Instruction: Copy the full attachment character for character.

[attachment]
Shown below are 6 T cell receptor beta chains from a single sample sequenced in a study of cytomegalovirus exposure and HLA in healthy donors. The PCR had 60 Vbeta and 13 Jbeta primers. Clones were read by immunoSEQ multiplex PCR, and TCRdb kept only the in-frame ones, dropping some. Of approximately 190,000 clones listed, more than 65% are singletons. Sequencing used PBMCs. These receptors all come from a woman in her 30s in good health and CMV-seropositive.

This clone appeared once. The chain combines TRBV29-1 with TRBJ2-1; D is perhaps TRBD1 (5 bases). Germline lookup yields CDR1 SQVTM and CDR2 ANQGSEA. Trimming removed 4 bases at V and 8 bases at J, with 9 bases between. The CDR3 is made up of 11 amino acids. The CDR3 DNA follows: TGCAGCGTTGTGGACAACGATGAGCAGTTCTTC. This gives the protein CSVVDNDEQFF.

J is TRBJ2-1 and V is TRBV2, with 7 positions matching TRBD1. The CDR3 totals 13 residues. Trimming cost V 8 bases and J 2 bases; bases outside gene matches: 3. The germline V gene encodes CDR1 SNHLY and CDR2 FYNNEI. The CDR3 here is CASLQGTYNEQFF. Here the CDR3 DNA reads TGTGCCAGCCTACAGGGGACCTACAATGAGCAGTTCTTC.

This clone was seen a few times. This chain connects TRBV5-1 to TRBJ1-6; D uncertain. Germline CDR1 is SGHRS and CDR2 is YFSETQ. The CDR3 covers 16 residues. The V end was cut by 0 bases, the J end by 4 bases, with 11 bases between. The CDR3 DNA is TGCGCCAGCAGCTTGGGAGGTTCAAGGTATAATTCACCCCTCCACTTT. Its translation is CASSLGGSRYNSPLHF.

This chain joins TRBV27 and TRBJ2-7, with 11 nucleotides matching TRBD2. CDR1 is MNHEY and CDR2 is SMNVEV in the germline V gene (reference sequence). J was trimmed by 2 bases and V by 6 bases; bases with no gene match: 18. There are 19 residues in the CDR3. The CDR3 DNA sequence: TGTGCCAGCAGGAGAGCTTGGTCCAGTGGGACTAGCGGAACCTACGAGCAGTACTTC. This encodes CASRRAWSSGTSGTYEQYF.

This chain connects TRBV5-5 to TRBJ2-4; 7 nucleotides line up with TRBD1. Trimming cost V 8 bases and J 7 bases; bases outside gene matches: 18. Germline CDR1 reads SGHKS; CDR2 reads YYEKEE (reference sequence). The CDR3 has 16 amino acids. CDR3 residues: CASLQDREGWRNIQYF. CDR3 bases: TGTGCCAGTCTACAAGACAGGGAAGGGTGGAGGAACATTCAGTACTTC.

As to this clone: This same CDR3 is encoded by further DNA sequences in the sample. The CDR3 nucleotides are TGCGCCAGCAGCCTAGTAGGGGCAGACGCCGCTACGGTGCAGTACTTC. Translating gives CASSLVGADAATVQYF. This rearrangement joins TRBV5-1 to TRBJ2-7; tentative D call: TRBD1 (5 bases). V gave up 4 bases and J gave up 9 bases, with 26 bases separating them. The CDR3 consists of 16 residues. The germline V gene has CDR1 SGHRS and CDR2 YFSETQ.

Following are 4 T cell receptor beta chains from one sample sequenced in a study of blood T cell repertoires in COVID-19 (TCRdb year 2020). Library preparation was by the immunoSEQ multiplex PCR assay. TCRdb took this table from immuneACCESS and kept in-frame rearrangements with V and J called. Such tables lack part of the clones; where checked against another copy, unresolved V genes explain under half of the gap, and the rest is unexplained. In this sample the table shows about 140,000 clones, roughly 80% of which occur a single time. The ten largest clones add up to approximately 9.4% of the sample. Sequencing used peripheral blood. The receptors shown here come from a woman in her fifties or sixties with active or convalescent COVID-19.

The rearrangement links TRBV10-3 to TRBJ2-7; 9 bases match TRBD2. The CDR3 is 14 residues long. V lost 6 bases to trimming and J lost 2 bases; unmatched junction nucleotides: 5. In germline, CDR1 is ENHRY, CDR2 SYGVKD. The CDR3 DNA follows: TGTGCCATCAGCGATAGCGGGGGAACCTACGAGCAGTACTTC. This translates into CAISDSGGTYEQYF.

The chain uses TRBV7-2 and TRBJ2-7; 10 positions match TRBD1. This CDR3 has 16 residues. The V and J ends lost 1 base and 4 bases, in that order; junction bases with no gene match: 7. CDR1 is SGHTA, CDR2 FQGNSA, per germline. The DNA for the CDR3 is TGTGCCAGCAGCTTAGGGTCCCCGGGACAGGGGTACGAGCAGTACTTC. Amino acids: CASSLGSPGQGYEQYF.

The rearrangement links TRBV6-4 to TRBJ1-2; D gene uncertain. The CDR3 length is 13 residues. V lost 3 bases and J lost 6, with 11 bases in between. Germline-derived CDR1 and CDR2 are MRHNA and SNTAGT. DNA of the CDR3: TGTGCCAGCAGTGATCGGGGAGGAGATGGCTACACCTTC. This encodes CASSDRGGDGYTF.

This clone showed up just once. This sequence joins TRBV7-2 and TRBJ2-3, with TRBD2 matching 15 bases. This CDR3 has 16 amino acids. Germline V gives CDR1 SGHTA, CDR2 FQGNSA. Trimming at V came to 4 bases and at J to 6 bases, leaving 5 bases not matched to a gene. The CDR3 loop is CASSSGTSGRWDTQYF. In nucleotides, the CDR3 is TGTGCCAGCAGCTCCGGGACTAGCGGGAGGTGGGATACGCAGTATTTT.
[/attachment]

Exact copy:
Shown below are 6 T cell receptor beta chains from a single sample sequenced in a study of cytomegalovirus exposure and HLA in healthy donors. The PCR had 60 Vbeta and 13 Jbeta primers. Clones were read by immunoSEQ multiplex PCR, and TCRdb kept only the in-frame ones, dropping some. Of approximately 190,000 clones listed, more than 65% are singletons. Sequencing used PBMCs. These receptors all come from a woman in her 30s in good health and CMV-seropositive.

This clone appeared once. The chain combines TRBV29-1 with TRBJ2-1; D is perhaps TRBD1 (5 bases). Germline lookup yields CDR1 SQVTM and CDR2 ANQGSEA. Trimming removed 4 bases at V and 8 bases at J, with 9 bases between. The CDR3 is made up of 11 amino acids. The CDR3 DNA follows: TGCAGCGTTGTGGACAACGATGAGCAGTTCTTC. This gives the protein CSVVDNDEQFF.

J is TRBJ2-1 and V is TRBV2, with 7 positions matching TRBD1. The CDR3 totals 13 residues. Trimming cost V 8 bases and J 2 bases; bases outside gene matches: 3. The germline V gene encodes CDR1 SNHLY and CDR2 FYNNEI. The CDR3 here is CASLQGTYNEQFF. Here the CDR3 DNA reads TGTGCCAGCCTACAGGGGACCTACAATGAGCAGTTCTTC.

This clone was seen a few times. This chain connects TRBV5-1 to TRBJ1-6; D uncertain. Germline CDR1 is SGHRS and CDR2 is YFSETQ. The CDR3 covers 16 residues. The V end was cut by 0 bases, the J end by 4 bases, with 11 bases between. The CDR3 DNA is TGCGCCAGCAGCTTGGGAGGTTCAAGGTATAATTCACCCCTCCACTTT. Its translation is CASSLGGSRYNSPLHF.

This chain joins TRBV27 and TRBJ2-7, with 11 nucleotides matching TRBD2. CDR1 is MNHEY and CDR2 is SMNVEV in the germline V gene (reference sequence). J was trimmed by 2 bases and V by 6 bases; bases with no gene match: 18. There are 19 residues in the CDR3. The CDR3 DNA sequence: TGTGCCAGCAGGAGAGCTTGGTCCAGTGGGACTAGCGGAACCTACGAGCAGTACTTC. This encodes CASRRAWSSGTSGTYEQYF.

This chain connects TRBV5-5 to TRBJ2-4; 7 nucleotides line up with TRBD1. Trimming cost V 8 bases and J 7 bases; bases outside gene matches: 18. Germline CDR1 reads SGHKS; CDR2 reads YYEKEE (reference sequence). The CDR3 has 16 amino acids. CDR3 residues: CASLQDREGWRNIQYF. CDR3 bases: TGTGCCAGTCTACAAGACAGGGAAGGGTGGAGGAACATTCAGTACTTC.

As to this clone: This same CDR3 is encoded by further DNA sequences in the sample. The CDR3 nucleotides are TGCGCCAGCAGCCTAGTAGGGGCAGACGCCGCTACGGTGCAGTACTTC. Translating gives CASSLVGADAATVQYF. This rearrangement joins TRBV5-1 to TRBJ2-7; tentative D call: TRBD1 (5 bases). V gave up 4 bases and J gave up 9 bases, with 26 bases separating them. The CDR3 consists of 16 residues. The germline V gene has CDR1 SGHRS and CDR2 YFSETQ.

Following are 4 T cell receptor beta chains from one sample sequenced in a study of blood T cell repertoires in COVID-19 (TCRdb year 2020). Library preparation was by the immunoSEQ multiplex PCR assay. TCRdb took this table from immuneACCESS and kept in-frame rearrangements with V and J called. Such tables lack part of the clones; where checked against another copy, unresolved V genes explain under half of the gap, and the rest is unexplained. In this sample the table shows about 140,000 clones, roughly 80% of which occur a single time. The ten largest clones add up to approximately 9.4% of the sample. Sequencing used peripheral blood. The receptors shown here come from a woman in her fifties or sixties with active or convalescent COVID-19.

The rearrangement links TRBV10-3 to TRBJ2-7; 9 bases match TRBD2. The CDR3 is 14 residues long. V lost 6 bases to trimming and J lost 2 bases; unmatched junction nucleotides: 5. In germline, CDR1 is ENHRY, CDR2 SYGVKD. The CDR3 DNA follows: TGTGCCATCAGCGATAGCGGGGGAACCTACGAGCAGTACTTC. This translates into CAISDSGGTYEQYF.

The chain uses TRBV7-2 and TRBJ2-7; 10 positions match TRBD1. This CDR3 has 16 residues. The V and J ends lost 1 base and 4 bases, in that order; junction bases with no gene match: 7. CDR1 is SGHTA, CDR2 FQGNSA, per germline. The DNA for the CDR3 is TGTGCCAGCAGCTTAGGGTCCCCGGGACAGGGGTACGAGCAGTACTTC. Amino acids: CASSLGSPGQGYEQYF.

The rearrangement links TRBV6-4 to TRBJ1-2; D gene uncertain. The CDR3 length is 13 residues. V lost 3 bases and J lost 6, with 11 bases in between. Germline-derived CDR1 and CDR2 are MRHNA and SNTAGT. DNA of the CDR3: TGTGCCAGCAGTGATCGGGGAGGAGATGGCTACACCTTC. This encodes CASSDRGGDGYTF.

This clone showed up just once. This sequence joins TRBV7-2 and TRBJ2-3, with TRBD2 matching 15 bases. This CDR3 has 16 amino acids. Germline V gives CDR1 SGHTA, CDR2 FQGNSA. Trimming at V came to 4 bases and at J to 6 bases, leaving 5 bases not matched to a gene. The CDR3 loop is CASSSGTSGRWDTQYF. In nucleotides, the CDR3 is TGTGCCAGCAGCTCCGGGACTAGCGGGAGGTGGGATACGCAGTATTTT.